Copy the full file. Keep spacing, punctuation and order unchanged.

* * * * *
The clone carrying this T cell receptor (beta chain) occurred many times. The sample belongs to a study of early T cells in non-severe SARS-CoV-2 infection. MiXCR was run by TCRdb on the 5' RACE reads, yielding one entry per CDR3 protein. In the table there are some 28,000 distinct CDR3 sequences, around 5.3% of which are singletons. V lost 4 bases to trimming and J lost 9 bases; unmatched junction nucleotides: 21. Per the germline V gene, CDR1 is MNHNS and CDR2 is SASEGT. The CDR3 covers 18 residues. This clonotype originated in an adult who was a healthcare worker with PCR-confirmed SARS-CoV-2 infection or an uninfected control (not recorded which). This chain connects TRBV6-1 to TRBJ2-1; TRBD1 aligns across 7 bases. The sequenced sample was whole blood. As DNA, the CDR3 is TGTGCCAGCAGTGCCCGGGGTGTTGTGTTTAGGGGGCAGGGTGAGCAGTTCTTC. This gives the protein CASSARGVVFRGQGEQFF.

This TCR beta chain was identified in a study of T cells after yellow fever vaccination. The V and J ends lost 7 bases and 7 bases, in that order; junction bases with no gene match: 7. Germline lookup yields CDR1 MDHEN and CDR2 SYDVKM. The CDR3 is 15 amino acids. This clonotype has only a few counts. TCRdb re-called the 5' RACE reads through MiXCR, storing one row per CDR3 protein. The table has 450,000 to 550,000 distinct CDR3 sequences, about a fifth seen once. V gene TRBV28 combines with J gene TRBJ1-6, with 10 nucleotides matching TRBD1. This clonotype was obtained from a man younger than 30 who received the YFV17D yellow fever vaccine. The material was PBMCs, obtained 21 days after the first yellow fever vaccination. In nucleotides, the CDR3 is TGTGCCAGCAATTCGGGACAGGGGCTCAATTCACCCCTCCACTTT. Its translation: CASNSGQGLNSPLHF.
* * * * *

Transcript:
The clone carrying this T cell receptor (beta chain) occurred many times. The sample belongs to a study of early T cells in non-severe SARS-CoV-2 infection. MiXCR was run by TCRdb on the 5' RACE reads, yielding one entry per CDR3 protein. In the table there are some 28,000 distinct CDR3 sequences, around 5.3% of which are singletons. V lost 4 bases to trimming and J lost 9 bases; unmatched junction nucleotides: 21. Per the germline V gene, CDR1 is MNHNS and CDR2 is SASEGT. The CDR3 covers 18 residues. This clonotype originated in an adult who was a healthcare worker with PCR-confirmed SARS-CoV-2 infection or an uninfected control (not recorded which). This chain connects TRBV6-1 to TRBJ2-1; TRBD1 aligns across 7 bases. The sequenced sample was whole blood. As DNA, the CDR3 is TGTGCCAGCAGTGCCCGGGGTGTTGTGTTTAGGGGGCAGGGTGAGCAGTTCTTC. This gives the protein CASSARGVVFRGQGEQFF.

This TCR beta chain was identified in a study of T cells after yellow fever vaccination. The V and J ends lost 7 bases and 7 bases, in that order; junction bases with no gene match: 7. Germline lookup yields CDR1 MDHEN and CDR2 SYDVKM. The CDR3 is 15 amino acids. This clonotype has only a few counts. TCRdb re-called the 5' RACE reads through MiXCR, storing one row per CDR3 protein. The table has 450,000 to 550,000 distinct CDR3 sequences, about a fifth seen once. V gene TRBV28 combines with J gene TRBJ1-6, with 10 nucleotides matching TRBD1. This clonotype was obtained from a man younger than 30 who received the YFV17D yellow fever vaccine. The material was PBMCs, obtained 21 days after the first yellow fever vaccination. In nucleotides, the CDR3 is TGTGCCAGCAATTCGGGACAGGGGCTCAATTCACCCCTCCACTTT. Its translation: CASNSGQGLNSPLHF.